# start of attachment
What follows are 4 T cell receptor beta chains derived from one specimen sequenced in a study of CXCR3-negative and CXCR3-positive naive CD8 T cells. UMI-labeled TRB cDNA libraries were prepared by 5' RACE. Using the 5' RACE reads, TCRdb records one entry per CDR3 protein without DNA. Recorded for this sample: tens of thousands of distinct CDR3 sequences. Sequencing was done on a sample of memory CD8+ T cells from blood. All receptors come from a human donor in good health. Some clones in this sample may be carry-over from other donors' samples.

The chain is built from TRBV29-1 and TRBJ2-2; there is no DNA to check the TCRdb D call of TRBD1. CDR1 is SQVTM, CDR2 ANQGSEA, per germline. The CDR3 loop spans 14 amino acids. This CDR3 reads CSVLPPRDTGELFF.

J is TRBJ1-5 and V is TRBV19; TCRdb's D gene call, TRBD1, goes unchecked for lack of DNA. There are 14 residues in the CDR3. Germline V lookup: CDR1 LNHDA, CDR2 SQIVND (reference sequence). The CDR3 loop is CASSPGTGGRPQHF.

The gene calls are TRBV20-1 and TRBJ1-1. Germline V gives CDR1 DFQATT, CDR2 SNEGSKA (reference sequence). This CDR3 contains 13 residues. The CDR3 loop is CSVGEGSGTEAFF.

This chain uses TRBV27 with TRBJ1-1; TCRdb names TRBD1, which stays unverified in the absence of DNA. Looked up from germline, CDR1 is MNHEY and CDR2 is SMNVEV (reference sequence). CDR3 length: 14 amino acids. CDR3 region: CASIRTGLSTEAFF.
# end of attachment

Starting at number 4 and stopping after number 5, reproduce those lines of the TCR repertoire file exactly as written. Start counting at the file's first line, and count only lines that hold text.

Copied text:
The gene calls are TRBV20-1 and TRBJ1-1. Germline V gives CDR1 DFQATT, CDR2 SNEGSKA (reference sequence). This CDR3 contains 13 residues. The CDR3 loop is CSVGEGSGTEAFF.

This chain uses TRBV27 with TRBJ1-1; TCRdb names TRBD1, which stays unverified in the absence of DNA. Looked up from germline, CDR1 is MNHEY and CDR2 is SMNVEV (reference sequence). CDR3 length: 14 amino acids. CDR3 region: CASIRTGLSTEAFF.